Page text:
In the old days, farmers kept track of their crops’ vital stats in logbooks and on whiteboards — but in the new days, that’s just not going to cut it.

“Shun analog,” said Steve Mantle, the founder and CEO of Innov8 Ag Solutions, a farm management venture that’s headquartered in Walla Walla, Wash. “Digital first. If a grower is still putting things in logbooks, they have to shift to it.”

Mantle and other experts and entrepreneurs surveyed the state of agricultural tech today during Washington State University’s Digital Agriculture Summit — and it’s clear that the field is in a state of flux.

The panelists gave a shout-out to technologies ranging from sensor-equipped drones and 5G connectivity to robotic harvesters and artificial intelligence. But at the same time, some in the virtual audience complained about not being able to get even a 4G signal down on the farm.

Much more needs to be done to bring the agricultural data revolution to full fruition, said Kurt Steck, managing general partner of the 5G Open Innovation Lab, based in Bellevue, Wash.

“Most of the networks are consumer-oriented and very urban-dense,” Steck said. “We’re building a testbed so that we can start to build the right applications and show operators that there is a business case potentially here, because of the amounts of data that can add value to farmers and growing operations. But we have to prove that business model out to the operators. They don’t see it inherently.”

Innov8 Ag is one of the pioneers for that business model: This summer, it worked with the 5G Open Innovation Lab’s other partners on a pilot project in the Tri-Cities area to employ drones, sensors, imaging tools, high-bandwidth connectivity and Microsoft’s cloud platform to create “Smart Orchards”:

And that’s not all: Just last week, Innov8 Ag, Microsoft and WSU organized a “Digital AgAthon” to develop data-based tools for farmers of the future.

“It brought together roughly 60 or so students from a cross-section of bioscience and computer science, data science,” Mantle said. “Coming into this, 70 or 80 percent of these folks didn’t have cloud computing background at all, but they came up to speed fast on it.”

Loftus Ranches is up to speed as well. Hops for the craft beer industry are the family-owned business’ big-ticket crop, so much so that Loftus hosts a brewery on its property in Yakima, Wash. But the company has also created a data analytics team called Loftus Labs that markets solutions and services to the wider ag industry.

Dan Maycock, vice president of data and information technology at Loftus Ranches, said it’s important to look beyond the gadgetry and focus on what brings a solid return on investment.

“I have personally been in analytics for 17 years,” Maycock said. “I’ve worked at Boeing, I’ve worked at Amazon, I’ve worked at a number of different companies. No one benefits from just pretty pictures on walls, or putting out data points. It has to be impactful for the types of problems the folks in agriculture are facing.”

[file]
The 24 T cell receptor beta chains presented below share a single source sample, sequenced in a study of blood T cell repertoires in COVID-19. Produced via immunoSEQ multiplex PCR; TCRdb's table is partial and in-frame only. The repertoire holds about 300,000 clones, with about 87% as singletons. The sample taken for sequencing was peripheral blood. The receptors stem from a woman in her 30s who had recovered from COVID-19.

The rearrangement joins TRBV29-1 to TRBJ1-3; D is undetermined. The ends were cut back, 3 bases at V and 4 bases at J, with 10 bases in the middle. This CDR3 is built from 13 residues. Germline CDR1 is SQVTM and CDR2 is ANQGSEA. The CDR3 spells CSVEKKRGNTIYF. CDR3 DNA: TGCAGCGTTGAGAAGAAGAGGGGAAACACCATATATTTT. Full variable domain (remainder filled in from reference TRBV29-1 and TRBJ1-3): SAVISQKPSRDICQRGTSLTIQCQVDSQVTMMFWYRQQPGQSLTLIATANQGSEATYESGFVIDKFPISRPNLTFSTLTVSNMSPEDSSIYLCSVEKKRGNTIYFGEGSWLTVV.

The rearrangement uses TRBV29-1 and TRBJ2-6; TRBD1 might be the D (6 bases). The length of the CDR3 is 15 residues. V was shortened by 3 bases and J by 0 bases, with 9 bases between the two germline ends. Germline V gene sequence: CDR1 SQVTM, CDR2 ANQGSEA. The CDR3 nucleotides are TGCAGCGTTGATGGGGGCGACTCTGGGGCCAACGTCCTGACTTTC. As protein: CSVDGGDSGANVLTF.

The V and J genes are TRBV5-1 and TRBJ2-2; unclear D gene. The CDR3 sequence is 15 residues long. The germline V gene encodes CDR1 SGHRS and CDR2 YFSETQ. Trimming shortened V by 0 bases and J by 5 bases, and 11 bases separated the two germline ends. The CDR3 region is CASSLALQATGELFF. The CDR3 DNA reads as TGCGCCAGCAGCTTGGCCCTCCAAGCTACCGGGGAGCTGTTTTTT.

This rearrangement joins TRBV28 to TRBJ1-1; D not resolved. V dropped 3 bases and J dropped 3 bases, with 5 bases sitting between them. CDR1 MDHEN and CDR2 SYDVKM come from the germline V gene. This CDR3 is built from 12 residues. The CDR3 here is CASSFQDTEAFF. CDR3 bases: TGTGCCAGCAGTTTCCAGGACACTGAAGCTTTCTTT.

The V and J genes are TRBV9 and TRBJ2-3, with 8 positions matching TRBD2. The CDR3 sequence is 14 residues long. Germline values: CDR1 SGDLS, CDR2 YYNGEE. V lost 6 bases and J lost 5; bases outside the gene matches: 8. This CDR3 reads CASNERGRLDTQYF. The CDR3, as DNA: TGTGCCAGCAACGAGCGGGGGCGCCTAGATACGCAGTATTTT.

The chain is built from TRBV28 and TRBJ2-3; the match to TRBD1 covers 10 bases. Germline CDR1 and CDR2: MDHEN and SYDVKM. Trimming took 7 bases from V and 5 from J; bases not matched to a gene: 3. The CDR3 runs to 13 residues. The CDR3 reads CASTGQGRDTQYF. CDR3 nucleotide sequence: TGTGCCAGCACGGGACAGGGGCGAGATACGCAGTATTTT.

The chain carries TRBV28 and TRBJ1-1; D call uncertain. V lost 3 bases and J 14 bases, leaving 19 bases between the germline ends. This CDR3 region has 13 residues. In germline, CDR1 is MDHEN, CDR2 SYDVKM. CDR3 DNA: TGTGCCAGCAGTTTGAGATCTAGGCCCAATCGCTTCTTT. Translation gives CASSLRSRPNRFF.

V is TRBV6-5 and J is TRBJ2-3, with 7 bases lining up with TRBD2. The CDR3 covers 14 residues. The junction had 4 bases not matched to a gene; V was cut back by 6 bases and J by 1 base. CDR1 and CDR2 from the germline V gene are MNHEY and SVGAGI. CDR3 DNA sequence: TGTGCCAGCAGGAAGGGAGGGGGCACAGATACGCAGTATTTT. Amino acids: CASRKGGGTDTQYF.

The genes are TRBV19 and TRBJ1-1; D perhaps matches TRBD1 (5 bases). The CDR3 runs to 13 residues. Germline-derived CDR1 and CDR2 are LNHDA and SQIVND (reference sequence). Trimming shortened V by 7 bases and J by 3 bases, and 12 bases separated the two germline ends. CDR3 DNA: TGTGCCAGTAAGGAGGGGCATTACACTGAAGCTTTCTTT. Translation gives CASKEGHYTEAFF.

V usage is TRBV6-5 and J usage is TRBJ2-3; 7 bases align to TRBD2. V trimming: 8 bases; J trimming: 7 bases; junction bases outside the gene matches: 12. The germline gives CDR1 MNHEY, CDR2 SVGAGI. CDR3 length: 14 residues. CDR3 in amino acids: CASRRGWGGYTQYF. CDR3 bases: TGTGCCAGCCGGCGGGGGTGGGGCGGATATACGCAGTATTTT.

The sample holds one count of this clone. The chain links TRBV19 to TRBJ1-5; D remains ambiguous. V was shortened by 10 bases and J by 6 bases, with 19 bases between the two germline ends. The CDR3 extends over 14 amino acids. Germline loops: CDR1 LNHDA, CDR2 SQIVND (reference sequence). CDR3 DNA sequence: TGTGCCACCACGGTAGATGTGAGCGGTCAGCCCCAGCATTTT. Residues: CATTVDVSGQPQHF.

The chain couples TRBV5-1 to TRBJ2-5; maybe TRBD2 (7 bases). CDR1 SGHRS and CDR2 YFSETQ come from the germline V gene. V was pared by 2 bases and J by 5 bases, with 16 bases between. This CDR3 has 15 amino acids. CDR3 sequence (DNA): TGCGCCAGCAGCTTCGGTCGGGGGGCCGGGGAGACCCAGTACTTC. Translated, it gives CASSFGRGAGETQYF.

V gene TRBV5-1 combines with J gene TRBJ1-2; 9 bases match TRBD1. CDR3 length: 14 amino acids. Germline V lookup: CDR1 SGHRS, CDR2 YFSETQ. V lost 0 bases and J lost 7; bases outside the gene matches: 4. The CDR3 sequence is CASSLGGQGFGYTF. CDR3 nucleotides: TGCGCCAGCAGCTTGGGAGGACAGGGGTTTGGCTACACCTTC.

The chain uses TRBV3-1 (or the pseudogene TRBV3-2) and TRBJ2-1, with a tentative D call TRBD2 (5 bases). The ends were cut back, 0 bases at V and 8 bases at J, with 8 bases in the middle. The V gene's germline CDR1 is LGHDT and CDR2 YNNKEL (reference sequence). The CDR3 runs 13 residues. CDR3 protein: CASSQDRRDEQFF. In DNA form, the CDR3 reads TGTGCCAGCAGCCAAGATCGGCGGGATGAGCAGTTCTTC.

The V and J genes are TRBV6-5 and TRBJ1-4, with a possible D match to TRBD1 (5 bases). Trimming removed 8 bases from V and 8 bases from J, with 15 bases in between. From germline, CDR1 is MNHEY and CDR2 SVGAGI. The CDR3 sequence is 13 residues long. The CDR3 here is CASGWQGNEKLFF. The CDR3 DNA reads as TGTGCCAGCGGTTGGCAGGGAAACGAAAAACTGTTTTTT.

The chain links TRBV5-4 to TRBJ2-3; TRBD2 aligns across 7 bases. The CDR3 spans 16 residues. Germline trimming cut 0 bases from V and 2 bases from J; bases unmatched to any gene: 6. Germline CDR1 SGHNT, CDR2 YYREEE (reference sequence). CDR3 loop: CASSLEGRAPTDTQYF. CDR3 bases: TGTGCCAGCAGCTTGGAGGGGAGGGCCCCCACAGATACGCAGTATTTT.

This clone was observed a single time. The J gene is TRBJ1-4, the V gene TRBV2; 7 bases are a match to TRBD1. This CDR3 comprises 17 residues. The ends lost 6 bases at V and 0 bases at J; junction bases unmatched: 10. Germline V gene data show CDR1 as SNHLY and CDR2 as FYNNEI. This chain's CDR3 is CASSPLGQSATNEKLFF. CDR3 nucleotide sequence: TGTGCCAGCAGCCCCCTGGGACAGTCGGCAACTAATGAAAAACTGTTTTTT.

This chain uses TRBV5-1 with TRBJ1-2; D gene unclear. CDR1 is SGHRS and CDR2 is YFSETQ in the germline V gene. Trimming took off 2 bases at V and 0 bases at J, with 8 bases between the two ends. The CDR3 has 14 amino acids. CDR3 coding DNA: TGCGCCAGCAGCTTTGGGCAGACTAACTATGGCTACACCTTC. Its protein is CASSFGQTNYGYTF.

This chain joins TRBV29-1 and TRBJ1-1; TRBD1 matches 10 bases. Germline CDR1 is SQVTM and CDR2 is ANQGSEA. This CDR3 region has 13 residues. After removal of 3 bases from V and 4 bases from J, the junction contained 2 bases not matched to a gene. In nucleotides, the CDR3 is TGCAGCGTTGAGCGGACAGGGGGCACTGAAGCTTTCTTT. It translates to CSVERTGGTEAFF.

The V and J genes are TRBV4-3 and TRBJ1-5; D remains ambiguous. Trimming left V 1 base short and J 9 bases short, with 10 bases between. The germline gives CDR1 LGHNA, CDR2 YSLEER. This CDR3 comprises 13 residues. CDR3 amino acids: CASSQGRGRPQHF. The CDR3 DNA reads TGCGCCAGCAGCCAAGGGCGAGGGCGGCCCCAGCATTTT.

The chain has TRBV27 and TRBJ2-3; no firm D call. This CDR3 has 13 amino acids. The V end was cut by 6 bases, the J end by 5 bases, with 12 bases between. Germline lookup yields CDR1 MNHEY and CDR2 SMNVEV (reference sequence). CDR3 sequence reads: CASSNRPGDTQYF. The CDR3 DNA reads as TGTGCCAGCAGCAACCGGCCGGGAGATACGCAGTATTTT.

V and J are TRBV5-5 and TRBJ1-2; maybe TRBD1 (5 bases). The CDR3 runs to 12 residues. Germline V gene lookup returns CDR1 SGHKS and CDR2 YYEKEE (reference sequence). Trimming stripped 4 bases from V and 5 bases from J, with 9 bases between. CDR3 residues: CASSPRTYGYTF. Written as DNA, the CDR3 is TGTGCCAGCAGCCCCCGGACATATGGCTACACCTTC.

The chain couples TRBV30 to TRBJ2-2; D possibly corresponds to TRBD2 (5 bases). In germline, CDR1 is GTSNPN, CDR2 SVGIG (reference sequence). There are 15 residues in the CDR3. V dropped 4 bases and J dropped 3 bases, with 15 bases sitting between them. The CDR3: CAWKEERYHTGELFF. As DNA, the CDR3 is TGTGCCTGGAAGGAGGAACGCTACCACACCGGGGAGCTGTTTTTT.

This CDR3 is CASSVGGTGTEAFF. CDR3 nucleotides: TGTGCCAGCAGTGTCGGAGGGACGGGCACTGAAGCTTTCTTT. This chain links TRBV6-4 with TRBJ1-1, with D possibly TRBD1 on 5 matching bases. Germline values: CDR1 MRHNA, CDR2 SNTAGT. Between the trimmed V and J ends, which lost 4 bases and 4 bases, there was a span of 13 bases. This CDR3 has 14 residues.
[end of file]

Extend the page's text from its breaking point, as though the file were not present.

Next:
The best tech tools make it easier for farmers to deal with age-old questions: How much water and fertilizer do my crops need? Where are the threats from pests or pathogens on the rise, and what do I need to do to head off those threats? What should I be growing next year to take advantage of anticipated markets?

Such questions are becoming more acute as farms get bigger and the labor pool gets tighter. Senthold Asseng, a professor at the University of Florida who specializes in cropping systems modeling, noted that the proportion of the U.S. labor market devoted to farming has shrunk from 90% in 1800, to 40% in 1900, to just 1.7% today.

In the years ahead, many of the farmer’s traditional chores are likely to be handed over to robots and sensor networks, Asseng said. “What’s really the next big challenge, which I don’t think will be very far away, is putting this all together onto a farm,” he added.

Asseng sees the farmer of the future as more of a data manager who watches over sensor networks, AI-enabled analytical platforms and robotic field hands.

To some, that vision may sound like a nightmare, leading to the consolidation of mega-farms tended solely by machines. But Asseng argues that high-tech tools could make it possible for family farmers to regain their foothold.

“The previous trend of becoming bigger and bigger, larger and larger farms, because it becomes more efficient to drive large tractors — that might get broken with this new revolution we see,” he said. “Economy of scale might become less important, because it’s not a person driving the robot or the drone anymore. … You can actually manage rather small farms with this new technology very efficiently.”

Asseng’s vision may sound like a stretch — but technological paradigm shifts have already created new niches for independent entrepreneurs at businesses like Uber, Airbnb and Etsy. Who knows? Maybe tech-enabled, small-scale farming is a concept that’s finally ripe for the picking.

GeekWire contributing editor Alan Boyle was the moderator for today’s session on technology for digital agriculture. Washington State University’s Digital Agriculture Summit 2020 continues on Wednesday. For information about attending the virtual conference, send email to digitalag.or@wsu.edu.